Sometimes an artwork can leave an impression on you whether you consciously realise it or not. This was what happened to Lim Wei-Ling who recalls being struck by the paintings of Ibrahim Hussein and Khalil Ibrahim that she saw at the home of her parent’s friends when she was a child.
“When you’re young, your mind is like a blank canvas, you are highly impressionable, like a sponge absorbing it all in,” says the charismatic founder and director of Wei-Ling Gallery and Wei-Ling Contemporary on how art can sometimes unknowingly shift the way we see things.
With an architect father and a violinist mother, Lim Wei-Ling was exposed to this world from a young age.“Naturally, the things that inspire us as we get older come from what we were exposed to,” says Lim. “I think it’s very important for children to be exposed to many things so that their minds are opened.”
This spirit of curiosity can be found in her galleries. Opened over 20 years ago, Wei-Ling Gallery serves as a space to encourage a passion for the arts and as a platform to nurture the development of the Malaysian contemporary art scene.
Since then, Wei-Ling Gallery and Wei-Ling Contemporary have nurtured and exhibited the works of prominent Malaysian artists such as Ivan Lam, Norma Abbas, Choy Chun Wei, and Hamidi Hadi and collaborated with a string of renowned international artists such as Heather Dewey Hagborg, Adam Chodzko, Roger Ballen and Ahmet Ogut to name a few.
Situated in a restored heritage shophouse in Brickfields Kuala Lumpur, Wei-Ling Gallery is an inviting space for both art lovers and novices. With the adjacent Wei-ling Contemporary, which initially opened in 2011 at The Gardens Mall, the two art spaces boast unique and diverse works of art, some in experimental and immersive art forms.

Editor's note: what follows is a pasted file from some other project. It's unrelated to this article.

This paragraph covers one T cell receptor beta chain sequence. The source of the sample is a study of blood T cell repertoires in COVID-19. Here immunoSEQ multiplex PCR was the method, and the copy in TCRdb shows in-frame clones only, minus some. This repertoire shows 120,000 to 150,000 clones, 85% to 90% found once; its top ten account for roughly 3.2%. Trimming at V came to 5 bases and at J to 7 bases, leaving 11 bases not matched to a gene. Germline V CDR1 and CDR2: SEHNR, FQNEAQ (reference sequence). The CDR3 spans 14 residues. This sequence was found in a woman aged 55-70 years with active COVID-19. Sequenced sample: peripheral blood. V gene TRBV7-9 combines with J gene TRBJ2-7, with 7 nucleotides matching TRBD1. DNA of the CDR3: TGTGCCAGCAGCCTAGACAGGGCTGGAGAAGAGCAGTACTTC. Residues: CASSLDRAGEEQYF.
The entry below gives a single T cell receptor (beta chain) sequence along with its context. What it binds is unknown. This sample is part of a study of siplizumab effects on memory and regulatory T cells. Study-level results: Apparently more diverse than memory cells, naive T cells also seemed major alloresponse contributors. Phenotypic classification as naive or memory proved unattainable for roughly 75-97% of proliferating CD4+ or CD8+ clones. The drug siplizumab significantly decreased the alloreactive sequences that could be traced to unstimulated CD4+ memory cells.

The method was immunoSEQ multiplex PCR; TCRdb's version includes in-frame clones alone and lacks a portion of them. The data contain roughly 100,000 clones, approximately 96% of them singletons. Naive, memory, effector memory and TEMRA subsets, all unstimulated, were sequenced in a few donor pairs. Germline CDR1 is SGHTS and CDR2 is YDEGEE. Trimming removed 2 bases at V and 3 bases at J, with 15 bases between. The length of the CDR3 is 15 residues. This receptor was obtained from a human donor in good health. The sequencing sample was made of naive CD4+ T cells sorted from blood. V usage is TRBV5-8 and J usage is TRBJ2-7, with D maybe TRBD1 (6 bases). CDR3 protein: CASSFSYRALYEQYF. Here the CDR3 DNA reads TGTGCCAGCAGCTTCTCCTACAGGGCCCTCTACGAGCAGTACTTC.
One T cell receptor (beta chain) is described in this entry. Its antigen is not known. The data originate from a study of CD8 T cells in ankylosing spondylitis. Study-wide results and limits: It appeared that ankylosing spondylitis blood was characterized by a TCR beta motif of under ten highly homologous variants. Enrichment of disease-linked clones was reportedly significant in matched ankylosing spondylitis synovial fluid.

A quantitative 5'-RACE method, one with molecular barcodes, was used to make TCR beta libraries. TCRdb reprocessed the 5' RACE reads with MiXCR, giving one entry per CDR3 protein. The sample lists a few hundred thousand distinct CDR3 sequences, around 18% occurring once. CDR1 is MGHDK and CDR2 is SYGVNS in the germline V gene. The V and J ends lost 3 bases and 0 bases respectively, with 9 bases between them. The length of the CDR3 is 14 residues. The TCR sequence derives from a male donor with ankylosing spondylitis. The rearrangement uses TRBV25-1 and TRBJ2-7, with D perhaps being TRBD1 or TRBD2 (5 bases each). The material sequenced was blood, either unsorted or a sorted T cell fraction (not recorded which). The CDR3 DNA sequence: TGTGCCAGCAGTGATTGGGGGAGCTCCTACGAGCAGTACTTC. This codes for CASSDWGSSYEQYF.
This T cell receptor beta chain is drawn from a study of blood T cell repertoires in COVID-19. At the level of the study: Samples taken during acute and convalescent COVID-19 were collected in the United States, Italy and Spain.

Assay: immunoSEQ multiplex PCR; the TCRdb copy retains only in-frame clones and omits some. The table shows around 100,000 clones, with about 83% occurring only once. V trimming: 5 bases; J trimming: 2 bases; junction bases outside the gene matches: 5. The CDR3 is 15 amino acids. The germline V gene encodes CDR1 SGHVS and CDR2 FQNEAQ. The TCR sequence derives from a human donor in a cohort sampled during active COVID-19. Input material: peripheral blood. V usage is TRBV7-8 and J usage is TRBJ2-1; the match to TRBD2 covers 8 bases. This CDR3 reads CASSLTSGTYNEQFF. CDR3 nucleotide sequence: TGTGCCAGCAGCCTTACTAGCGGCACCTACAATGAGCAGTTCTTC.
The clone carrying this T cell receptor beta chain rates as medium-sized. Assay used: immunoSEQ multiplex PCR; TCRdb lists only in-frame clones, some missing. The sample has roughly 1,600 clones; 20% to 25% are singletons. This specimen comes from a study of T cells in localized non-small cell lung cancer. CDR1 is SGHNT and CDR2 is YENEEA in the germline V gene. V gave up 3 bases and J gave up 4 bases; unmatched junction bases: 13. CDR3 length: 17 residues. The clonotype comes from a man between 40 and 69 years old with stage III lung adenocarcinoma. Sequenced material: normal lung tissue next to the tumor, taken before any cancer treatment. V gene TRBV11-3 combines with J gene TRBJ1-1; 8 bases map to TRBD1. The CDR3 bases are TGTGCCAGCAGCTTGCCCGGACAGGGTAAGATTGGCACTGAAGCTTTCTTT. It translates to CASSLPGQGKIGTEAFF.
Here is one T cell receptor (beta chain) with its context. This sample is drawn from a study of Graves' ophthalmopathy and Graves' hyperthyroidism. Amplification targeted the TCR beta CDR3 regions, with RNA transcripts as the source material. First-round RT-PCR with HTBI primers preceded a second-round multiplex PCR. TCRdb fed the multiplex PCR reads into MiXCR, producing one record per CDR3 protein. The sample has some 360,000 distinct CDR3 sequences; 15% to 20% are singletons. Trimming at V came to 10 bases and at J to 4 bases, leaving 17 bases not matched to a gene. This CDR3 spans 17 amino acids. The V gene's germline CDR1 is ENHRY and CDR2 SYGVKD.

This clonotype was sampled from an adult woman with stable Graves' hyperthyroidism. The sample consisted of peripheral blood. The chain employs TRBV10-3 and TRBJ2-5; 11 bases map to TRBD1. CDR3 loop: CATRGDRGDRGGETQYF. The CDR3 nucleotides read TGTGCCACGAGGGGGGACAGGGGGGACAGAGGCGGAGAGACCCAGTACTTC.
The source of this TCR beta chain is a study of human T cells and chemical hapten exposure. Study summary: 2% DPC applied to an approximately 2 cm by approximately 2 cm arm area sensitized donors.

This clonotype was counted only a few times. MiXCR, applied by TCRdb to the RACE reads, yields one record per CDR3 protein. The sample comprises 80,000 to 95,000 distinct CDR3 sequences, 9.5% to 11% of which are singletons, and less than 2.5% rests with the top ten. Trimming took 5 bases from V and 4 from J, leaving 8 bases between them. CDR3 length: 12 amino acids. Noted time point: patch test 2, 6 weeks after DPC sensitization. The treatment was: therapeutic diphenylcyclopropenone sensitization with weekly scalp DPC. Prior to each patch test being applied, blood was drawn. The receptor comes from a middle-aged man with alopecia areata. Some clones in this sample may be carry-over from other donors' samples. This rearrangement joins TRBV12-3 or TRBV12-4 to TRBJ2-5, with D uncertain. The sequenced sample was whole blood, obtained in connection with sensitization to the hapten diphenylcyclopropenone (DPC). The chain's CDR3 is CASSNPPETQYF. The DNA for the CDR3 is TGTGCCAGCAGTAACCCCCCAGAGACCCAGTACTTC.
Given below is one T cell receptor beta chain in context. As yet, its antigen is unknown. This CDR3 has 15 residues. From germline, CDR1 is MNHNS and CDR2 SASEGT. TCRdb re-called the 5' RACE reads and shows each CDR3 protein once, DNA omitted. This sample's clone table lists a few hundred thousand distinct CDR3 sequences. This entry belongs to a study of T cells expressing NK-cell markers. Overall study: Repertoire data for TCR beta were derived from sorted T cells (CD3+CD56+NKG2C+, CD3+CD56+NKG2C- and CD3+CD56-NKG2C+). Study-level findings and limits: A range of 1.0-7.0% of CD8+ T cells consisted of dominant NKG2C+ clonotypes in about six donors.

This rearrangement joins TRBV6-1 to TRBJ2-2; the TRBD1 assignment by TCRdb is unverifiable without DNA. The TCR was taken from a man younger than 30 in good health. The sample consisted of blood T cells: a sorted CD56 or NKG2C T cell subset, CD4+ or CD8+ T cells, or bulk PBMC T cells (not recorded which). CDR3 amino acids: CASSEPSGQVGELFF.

The gallery is also known for being one of the most prolific publishers of art books in the country and has published an impressive catalogue selection of monographs, artists’ books and exhibition catalogues, archiving the important and sometimes overlooked facets of an artist’s work and life, not to mention tracking and documenting the development of the Malaysian art scene over the last two decades.
“I gravitate towards artists who are authentic and true to themselves.”
A former jewellery designer and an art history major by training, Wei-Ling is very clear on the type of artists she wants to work with. “I gravitate towards artists who are authentic and true to themselves,” she says. “I’m not interested in artists who are purely motivated by making works for the market and are commercial in their outlook.
“Artists must have a clear point of view and reason for making the work that they do. Their practice must have originated from a starting point, which has a thread that runs through it. It evolves organically and develops with the cadences of the world around them. Over and above everything, whatever an artist does, he or she must be able to defend their practice.”
Under her guidance, Malaysian artists have managed to progress to an international level by bridging major exhibitions worldwide from China, India, Hong Kong, Singapore, the United States and Taiwan among others.
In 2020, the gallery launched an incubator programme where emerging local talents are guided and mentored by established artists, offering them a safe space in which to experiment and refine their work. Another major milestone was Lim’s role in realising Malaysia’s national pavilion debut at the esteemed 58th International Art Exhibition at the Venice Art Biennale.